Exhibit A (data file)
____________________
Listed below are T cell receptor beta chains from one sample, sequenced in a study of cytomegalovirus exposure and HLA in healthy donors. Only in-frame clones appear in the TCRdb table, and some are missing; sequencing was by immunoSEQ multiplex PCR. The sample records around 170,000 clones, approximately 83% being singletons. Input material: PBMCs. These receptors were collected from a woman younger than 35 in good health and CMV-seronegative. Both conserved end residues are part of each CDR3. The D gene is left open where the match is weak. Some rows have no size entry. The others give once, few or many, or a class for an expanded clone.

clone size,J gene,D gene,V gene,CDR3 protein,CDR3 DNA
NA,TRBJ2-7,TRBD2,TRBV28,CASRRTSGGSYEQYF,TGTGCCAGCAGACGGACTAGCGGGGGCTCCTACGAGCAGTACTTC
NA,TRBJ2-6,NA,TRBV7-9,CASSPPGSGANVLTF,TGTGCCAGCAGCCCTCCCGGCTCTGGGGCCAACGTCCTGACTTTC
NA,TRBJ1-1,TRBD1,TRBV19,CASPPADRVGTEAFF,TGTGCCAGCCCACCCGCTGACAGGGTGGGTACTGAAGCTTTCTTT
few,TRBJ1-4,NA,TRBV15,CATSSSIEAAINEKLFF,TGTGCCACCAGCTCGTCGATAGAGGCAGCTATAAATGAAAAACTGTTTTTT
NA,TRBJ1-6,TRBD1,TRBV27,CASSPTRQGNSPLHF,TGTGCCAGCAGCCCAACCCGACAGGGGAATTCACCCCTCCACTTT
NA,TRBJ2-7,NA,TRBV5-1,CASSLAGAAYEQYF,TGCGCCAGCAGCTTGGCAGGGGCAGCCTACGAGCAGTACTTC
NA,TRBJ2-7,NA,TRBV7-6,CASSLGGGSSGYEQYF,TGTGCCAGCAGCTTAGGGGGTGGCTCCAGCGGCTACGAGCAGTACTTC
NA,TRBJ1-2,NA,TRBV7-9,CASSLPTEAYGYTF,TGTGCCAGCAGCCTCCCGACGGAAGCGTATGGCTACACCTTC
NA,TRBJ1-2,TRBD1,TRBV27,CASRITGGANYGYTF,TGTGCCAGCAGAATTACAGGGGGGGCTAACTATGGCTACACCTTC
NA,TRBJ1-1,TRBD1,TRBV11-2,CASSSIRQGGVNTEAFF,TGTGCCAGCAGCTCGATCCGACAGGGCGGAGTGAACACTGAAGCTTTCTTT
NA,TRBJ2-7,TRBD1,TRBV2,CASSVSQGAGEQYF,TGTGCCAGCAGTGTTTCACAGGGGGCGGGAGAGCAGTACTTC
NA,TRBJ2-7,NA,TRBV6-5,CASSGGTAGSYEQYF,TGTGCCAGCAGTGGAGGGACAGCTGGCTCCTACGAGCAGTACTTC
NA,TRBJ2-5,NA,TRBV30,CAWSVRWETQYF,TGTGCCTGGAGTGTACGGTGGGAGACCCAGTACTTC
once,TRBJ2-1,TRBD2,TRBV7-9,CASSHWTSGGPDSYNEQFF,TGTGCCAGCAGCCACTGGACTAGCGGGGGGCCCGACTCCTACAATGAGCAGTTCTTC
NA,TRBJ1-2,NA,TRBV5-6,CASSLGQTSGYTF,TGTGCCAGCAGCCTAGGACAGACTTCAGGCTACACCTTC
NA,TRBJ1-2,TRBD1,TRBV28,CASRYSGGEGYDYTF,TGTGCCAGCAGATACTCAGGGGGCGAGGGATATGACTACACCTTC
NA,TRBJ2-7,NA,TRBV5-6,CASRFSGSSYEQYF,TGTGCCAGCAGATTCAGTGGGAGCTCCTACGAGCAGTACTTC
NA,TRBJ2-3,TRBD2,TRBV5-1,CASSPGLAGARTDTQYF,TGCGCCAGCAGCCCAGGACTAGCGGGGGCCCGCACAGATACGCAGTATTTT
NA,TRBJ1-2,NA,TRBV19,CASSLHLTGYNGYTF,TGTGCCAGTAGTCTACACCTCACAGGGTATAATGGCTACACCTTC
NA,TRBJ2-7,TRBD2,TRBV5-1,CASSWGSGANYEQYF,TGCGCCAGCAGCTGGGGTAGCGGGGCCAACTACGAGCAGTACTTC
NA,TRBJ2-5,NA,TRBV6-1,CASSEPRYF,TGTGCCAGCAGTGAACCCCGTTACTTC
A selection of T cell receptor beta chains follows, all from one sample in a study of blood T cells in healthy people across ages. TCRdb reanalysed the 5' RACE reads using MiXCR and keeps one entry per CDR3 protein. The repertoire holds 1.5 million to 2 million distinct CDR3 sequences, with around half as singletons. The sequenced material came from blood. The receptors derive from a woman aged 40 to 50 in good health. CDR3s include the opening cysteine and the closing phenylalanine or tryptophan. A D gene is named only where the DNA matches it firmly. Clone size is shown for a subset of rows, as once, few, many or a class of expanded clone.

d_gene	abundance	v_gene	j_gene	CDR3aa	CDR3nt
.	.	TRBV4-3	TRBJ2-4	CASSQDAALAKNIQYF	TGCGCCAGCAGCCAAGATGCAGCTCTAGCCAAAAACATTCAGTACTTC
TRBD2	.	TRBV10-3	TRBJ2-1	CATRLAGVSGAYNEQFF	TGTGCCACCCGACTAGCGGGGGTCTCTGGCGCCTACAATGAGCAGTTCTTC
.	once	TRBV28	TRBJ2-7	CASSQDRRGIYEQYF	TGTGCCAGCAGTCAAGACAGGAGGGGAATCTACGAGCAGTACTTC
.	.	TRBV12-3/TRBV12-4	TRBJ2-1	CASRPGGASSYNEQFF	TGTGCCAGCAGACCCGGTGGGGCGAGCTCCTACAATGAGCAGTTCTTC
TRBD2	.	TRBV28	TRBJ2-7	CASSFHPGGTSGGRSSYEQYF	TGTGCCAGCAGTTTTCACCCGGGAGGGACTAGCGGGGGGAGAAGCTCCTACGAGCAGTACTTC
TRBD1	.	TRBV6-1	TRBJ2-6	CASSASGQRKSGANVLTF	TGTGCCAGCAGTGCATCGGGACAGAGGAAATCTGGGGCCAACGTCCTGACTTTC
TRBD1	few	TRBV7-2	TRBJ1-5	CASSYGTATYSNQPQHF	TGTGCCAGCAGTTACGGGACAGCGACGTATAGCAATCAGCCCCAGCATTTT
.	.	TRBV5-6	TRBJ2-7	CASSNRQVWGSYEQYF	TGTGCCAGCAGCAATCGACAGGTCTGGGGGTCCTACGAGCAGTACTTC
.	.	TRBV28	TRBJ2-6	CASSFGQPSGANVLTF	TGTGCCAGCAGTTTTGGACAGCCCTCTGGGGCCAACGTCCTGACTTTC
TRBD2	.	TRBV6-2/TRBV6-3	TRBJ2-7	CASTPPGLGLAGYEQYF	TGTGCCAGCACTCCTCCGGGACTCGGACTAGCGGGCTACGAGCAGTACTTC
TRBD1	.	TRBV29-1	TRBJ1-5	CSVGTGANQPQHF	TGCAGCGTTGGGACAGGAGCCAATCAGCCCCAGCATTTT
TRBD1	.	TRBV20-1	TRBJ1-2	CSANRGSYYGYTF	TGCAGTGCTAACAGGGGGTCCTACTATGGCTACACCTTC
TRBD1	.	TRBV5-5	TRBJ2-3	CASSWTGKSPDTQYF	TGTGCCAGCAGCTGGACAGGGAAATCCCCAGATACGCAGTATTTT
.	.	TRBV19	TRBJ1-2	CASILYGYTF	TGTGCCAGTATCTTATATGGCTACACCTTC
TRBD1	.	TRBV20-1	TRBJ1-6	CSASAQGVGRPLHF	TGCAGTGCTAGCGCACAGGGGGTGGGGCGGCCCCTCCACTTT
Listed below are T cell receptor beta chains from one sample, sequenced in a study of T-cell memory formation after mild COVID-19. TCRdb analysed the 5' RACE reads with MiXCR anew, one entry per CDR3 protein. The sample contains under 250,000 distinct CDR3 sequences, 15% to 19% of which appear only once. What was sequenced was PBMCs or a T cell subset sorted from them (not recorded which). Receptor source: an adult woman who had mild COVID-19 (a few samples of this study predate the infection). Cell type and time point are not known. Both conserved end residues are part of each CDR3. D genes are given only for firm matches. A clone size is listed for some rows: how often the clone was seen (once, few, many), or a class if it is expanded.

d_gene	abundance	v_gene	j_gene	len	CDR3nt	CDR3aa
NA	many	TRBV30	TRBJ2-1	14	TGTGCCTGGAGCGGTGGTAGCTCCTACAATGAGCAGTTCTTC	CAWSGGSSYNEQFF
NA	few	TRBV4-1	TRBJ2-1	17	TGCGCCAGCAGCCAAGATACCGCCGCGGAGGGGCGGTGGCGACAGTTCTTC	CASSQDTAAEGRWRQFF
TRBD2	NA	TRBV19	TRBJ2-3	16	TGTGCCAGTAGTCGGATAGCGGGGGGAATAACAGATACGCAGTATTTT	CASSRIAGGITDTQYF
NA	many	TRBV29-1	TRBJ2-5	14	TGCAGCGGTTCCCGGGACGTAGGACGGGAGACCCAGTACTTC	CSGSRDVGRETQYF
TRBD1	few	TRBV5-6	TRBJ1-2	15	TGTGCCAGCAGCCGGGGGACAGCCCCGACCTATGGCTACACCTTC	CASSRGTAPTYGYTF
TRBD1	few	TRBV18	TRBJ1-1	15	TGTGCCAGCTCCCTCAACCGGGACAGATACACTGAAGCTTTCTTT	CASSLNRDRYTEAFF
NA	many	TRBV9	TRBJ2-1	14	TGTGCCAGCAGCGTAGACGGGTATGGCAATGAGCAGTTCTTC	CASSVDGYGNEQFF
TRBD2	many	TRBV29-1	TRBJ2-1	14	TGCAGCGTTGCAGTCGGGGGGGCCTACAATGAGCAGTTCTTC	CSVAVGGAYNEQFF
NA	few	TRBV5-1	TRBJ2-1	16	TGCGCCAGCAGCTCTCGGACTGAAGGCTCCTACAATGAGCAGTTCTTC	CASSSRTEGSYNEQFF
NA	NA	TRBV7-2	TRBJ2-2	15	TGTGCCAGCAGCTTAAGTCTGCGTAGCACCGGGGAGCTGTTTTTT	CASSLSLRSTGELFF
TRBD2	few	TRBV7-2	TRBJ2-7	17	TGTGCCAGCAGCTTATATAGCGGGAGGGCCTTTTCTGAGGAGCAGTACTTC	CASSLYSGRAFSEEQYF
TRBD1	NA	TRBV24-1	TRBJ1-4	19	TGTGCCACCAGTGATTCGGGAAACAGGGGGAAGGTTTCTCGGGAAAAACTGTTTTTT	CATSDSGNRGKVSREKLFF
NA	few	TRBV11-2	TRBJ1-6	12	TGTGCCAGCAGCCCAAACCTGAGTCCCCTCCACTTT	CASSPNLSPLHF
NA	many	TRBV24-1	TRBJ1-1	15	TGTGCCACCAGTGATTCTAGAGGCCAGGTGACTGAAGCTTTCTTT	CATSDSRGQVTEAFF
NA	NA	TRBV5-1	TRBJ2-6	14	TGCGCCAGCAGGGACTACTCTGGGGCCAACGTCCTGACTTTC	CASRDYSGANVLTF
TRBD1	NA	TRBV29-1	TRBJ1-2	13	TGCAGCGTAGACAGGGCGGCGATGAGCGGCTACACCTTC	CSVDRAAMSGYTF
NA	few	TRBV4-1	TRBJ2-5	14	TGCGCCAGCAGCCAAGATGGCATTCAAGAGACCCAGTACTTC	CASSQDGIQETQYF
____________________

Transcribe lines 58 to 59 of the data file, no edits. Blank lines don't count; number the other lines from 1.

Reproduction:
TRBD1	NA	TRBV29-1	TRBJ1-2	13	TGCAGCGTAGACAGGGCGGCGATGAGCGGCTACACCTTC	CSVDRAAMSGYTF
NA	few	TRBV4-1	TRBJ2-5	14	TGCGCCAGCAGCCAAGATGGCATTCAAGAGACCCAGTACTTC	CASSQDGIQETQYF